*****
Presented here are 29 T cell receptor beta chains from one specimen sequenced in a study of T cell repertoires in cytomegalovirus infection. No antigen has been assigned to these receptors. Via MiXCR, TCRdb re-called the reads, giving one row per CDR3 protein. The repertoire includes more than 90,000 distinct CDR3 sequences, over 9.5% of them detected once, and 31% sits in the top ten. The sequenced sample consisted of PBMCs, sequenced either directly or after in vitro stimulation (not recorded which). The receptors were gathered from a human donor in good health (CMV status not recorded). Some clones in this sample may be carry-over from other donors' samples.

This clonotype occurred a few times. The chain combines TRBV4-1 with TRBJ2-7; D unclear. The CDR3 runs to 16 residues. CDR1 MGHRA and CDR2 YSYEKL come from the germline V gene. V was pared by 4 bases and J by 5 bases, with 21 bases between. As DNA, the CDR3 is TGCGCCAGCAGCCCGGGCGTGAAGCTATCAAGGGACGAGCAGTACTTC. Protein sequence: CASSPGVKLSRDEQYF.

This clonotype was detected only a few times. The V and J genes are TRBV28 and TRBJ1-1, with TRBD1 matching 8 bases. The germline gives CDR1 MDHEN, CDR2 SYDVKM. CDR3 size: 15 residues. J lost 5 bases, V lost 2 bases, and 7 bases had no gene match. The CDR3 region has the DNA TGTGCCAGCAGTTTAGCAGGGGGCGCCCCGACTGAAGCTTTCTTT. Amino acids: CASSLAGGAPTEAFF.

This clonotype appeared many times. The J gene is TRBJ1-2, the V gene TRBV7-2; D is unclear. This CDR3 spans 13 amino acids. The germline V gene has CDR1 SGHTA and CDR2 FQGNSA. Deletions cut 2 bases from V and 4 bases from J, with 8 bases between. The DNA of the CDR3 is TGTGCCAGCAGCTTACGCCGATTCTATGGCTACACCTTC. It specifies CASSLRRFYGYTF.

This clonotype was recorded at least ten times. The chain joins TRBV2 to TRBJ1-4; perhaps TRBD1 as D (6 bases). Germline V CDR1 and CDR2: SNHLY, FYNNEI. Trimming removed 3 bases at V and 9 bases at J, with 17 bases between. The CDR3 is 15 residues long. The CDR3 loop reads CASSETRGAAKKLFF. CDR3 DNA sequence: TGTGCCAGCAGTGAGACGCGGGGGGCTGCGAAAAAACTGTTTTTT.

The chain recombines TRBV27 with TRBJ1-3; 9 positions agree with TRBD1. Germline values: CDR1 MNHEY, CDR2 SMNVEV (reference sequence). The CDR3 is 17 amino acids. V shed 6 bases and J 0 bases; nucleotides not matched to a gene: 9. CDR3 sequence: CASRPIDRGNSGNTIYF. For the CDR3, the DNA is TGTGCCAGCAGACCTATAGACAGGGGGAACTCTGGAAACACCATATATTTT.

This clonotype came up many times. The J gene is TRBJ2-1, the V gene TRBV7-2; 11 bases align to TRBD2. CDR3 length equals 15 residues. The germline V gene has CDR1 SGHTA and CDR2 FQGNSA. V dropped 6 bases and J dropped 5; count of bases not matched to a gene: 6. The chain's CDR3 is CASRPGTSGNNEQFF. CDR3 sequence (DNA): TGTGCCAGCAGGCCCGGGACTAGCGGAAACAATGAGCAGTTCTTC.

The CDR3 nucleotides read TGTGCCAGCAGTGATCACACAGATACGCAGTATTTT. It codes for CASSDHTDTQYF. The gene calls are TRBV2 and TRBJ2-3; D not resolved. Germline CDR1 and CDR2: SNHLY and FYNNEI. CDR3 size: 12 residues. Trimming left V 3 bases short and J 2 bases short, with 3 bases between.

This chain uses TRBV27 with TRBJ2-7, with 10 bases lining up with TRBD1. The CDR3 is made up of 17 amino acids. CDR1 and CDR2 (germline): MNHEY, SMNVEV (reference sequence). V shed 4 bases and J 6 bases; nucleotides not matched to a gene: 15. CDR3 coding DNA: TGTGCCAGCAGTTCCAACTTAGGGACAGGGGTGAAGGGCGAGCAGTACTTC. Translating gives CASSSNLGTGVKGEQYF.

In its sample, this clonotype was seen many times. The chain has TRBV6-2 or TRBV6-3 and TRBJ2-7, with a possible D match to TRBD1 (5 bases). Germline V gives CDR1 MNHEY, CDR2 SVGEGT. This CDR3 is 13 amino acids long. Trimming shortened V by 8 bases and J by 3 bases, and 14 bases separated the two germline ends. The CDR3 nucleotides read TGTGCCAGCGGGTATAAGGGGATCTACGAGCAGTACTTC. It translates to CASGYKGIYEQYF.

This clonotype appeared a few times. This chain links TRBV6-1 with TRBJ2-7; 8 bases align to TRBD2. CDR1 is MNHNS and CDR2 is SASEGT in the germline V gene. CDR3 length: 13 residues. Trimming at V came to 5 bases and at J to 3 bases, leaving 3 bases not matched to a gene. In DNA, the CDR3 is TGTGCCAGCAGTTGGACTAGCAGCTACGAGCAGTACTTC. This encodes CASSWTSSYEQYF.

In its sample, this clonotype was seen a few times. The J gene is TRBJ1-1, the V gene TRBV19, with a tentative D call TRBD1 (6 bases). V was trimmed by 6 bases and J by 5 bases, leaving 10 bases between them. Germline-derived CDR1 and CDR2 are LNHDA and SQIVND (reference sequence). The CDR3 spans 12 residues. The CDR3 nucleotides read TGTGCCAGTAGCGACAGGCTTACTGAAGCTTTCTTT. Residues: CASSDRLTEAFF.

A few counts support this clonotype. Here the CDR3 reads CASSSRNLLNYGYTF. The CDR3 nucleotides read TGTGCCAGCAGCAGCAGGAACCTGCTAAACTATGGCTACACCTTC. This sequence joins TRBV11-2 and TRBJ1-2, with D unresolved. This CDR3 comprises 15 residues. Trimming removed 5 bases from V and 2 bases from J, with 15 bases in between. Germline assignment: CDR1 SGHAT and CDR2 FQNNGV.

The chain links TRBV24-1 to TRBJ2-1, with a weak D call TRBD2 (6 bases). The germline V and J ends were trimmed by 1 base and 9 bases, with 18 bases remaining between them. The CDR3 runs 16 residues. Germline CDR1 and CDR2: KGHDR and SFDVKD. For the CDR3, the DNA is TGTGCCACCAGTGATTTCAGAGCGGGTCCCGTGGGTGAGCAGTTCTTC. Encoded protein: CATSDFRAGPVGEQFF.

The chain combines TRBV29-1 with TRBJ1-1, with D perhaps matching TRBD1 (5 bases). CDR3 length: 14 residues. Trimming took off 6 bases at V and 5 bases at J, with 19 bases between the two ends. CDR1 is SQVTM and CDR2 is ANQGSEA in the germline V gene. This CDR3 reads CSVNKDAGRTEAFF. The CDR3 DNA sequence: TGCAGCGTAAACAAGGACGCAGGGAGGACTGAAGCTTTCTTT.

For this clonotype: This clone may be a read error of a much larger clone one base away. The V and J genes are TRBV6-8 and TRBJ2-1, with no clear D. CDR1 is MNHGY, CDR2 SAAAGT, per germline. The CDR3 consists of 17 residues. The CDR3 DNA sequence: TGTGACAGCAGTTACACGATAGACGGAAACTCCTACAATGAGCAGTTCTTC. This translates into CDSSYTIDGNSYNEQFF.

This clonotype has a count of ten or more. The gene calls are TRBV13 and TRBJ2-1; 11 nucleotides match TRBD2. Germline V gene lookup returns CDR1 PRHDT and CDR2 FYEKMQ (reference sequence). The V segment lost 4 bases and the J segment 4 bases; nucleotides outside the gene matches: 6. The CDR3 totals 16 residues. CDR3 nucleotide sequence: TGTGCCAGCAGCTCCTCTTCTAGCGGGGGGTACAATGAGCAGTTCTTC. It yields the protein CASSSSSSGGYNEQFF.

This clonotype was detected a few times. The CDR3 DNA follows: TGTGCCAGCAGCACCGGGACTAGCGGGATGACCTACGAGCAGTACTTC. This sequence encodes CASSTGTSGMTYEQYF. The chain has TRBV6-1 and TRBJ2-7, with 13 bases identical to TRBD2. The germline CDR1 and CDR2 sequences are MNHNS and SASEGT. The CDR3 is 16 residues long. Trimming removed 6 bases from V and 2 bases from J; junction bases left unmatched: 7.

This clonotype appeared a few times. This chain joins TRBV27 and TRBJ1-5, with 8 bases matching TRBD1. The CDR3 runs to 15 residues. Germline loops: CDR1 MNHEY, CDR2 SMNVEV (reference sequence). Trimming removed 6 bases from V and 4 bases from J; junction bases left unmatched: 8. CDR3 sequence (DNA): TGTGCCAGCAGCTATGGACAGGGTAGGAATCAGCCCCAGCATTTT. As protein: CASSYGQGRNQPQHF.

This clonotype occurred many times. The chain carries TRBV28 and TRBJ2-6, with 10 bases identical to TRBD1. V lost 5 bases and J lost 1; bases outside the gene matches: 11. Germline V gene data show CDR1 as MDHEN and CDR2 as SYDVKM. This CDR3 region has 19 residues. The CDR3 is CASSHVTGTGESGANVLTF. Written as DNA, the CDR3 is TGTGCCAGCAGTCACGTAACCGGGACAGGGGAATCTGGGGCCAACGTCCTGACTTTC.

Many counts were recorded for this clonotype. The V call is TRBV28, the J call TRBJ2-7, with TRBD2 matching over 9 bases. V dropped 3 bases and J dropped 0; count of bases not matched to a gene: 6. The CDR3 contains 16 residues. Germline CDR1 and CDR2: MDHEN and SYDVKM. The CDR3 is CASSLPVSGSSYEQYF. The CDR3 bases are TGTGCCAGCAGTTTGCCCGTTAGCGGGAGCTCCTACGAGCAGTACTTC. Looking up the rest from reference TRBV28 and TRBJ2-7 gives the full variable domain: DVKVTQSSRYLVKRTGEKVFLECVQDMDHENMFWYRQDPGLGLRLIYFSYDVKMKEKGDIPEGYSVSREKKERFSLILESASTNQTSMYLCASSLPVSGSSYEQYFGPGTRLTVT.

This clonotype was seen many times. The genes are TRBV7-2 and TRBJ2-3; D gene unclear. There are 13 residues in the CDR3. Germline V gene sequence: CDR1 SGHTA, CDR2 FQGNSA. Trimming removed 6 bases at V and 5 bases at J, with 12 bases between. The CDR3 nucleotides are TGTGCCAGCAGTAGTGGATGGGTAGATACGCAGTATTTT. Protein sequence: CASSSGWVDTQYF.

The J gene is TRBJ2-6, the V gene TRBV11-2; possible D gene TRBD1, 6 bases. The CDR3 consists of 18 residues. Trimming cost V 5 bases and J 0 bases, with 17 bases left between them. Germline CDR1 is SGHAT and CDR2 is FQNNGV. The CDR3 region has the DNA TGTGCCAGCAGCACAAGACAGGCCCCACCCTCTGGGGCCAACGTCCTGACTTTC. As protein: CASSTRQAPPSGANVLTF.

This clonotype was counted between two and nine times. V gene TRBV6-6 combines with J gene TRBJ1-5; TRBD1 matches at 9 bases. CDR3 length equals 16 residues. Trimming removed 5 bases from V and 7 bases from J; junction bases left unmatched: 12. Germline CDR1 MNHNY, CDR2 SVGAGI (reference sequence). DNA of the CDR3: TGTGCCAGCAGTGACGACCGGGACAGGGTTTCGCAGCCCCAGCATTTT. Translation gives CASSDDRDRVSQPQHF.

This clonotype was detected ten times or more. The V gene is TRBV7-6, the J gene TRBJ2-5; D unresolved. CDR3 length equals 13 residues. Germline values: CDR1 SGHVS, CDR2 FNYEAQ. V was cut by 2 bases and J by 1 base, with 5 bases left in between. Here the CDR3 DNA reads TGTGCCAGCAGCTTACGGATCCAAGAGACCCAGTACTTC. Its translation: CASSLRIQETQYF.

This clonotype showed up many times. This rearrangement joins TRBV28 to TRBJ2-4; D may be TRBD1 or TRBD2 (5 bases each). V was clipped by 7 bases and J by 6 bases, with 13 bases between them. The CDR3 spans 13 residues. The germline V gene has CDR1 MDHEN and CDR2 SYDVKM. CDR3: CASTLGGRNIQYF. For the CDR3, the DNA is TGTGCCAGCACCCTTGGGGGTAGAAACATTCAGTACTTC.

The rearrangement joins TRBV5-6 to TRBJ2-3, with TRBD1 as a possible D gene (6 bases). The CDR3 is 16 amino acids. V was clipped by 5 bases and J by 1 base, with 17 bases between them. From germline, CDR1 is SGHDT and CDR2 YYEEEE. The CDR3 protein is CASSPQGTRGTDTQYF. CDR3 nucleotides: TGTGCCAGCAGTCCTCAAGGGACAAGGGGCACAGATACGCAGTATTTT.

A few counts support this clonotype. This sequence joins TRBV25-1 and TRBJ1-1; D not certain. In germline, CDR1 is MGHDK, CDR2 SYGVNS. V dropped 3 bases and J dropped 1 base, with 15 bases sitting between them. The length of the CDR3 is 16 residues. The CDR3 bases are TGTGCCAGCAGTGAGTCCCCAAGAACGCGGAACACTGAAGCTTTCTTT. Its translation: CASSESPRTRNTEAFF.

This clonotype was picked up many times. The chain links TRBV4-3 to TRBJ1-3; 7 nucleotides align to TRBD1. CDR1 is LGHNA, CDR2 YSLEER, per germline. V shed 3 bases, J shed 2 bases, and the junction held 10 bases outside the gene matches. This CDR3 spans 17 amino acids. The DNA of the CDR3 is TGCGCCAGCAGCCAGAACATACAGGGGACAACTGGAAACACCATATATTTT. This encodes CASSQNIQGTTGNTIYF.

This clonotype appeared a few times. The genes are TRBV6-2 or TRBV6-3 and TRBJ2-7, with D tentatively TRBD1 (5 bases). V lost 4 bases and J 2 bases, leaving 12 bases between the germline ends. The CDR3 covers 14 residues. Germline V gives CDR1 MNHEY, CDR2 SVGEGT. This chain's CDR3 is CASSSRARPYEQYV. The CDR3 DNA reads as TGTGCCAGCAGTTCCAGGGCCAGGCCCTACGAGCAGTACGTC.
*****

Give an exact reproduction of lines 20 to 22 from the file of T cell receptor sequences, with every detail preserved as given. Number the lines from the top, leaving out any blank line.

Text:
This clonotype occurred many times. The chain carries TRBV28 and TRBJ2-6, with 10 bases identical to TRBD1. V lost 5 bases and J lost 1; bases outside the gene matches: 11. Germline V gene data show CDR1 as MDHEN and CDR2 as SYDVKM. This CDR3 region has 19 residues. The CDR3 is CASSHVTGTGESGANVLTF. Written as DNA, the CDR3 is TGTGCCAGCAGTCACGTAACCGGGACAGGGGAATCTGGGGCCAACGTCCTGACTTTC.

Many counts were recorded for this clonotype. The V call is TRBV28, the J call TRBJ2-7, with TRBD2 matching over 9 bases. V dropped 3 bases and J dropped 0; count of bases not matched to a gene: 6. The CDR3 contains 16 residues. Germline CDR1 and CDR2: MDHEN and SYDVKM. The CDR3 is CASSLPVSGSSYEQYF. The CDR3 bases are TGTGCCAGCAGTTTGCCCGTTAGCGGGAGCTCCTACGAGCAGTACTTC. Looking up the rest from reference TRBV28 and TRBJ2-7 gives the full variable domain: DVKVTQSSRYLVKRTGEKVFLECVQDMDHENMFWYRQDPGLGLRLIYFSYDVKMKEKGDIPEGYSVSREKKERFSLILESASTNQTSMYLCASSLPVSGSSYEQYFGPGTRLTVT.

This clonotype was seen many times. The genes are TRBV7-2 and TRBJ2-3; D gene unclear. There are 13 residues in the CDR3. Germline V gene sequence: CDR1 SGHTA, CDR2 FQGNSA. Trimming removed 6 bases at V and 5 bases at J, with 12 bases between. The CDR3 nucleotides are TGTGCCAGCAGTAGTGGATGGGTAGATACGCAGTATTTT. Protein sequence: CASSSGWVDTQYF.